Bilingual Health Care
As of 2006, the United States accepts more legal immigrants as permanent residents than the rest of the world combined. Meaning it's just a matter of time before every nurse and doctor will encounter a patient needing their help, though both a medical condition-- and a language barrier.
Medical Spanish instructor Judy Elliott isn't just teaching these students Spanish vocabulary.
"My main concern is this class should be communicative. Doctors and nurses aren't going to be going to their grammar books and conjugating the verb for the patient," said Elliott. "They're going to be saying, 'Donde le Duele?' 'Where does it hurt?,'" Elliott said.
Mizzou medical and nursing students as well as local RNs are learning Spanish. The class has been available for a few years, but this semester enrollment boomed, with nearly 90 signing up.
"The one thing we in the U.S. and the Canadians need to do, was we needed to learn Spanish. The Mexican students were already enrolled in English as a second language in their universities," said associate professor of nursing Alice Kuehn.
And it's not just the task of learning to speak and understand another language, when you're dealing with different cultural ideas of health, it means you have to process much more than just what they're saying.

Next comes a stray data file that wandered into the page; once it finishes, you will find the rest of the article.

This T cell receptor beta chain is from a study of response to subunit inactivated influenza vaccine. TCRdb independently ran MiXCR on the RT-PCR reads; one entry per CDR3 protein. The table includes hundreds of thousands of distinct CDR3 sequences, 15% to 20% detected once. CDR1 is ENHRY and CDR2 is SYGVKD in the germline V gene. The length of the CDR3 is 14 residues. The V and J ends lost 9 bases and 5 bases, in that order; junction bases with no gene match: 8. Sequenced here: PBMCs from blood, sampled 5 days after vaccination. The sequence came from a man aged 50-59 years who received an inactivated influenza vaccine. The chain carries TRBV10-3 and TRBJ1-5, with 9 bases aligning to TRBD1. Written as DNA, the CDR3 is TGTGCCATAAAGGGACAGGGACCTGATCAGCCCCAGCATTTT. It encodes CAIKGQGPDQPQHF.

MU Health care language services coordinator, Grace Vega said, "Most of us don't think about drinking a cold drink when we're sick. In most cultures that's a no-no," Vega said. "You don't take frozen Pedialite pops and give them to your child when they've got a head cold. That's going to make them sicker. In most countries that's the understanding, it's the balance between hot and cold."
Elliott explained "You not only learn the language but you learn the culture as well. For example, I work as an interpreter for the hospital as well and a mother came in the other day with this, it's a little bracelet to keep the evil eye away from her baby, no one can cast a spell on her baby. Doctors and nurses need to know something about the culture so they're more understanding of the patients."
And with the Hispanic immigrant community growing faster than any other in Missouri, teachers like Judy Elliott hope the doctors and nurses of tomorrow will not only have learned how to walk the walk, but to also talk the talk.
The grant funding the Spanish for medical purposes class runs out in February.
Organizers are hoping it's renewed, or made a permanent part of the nursing curriculum.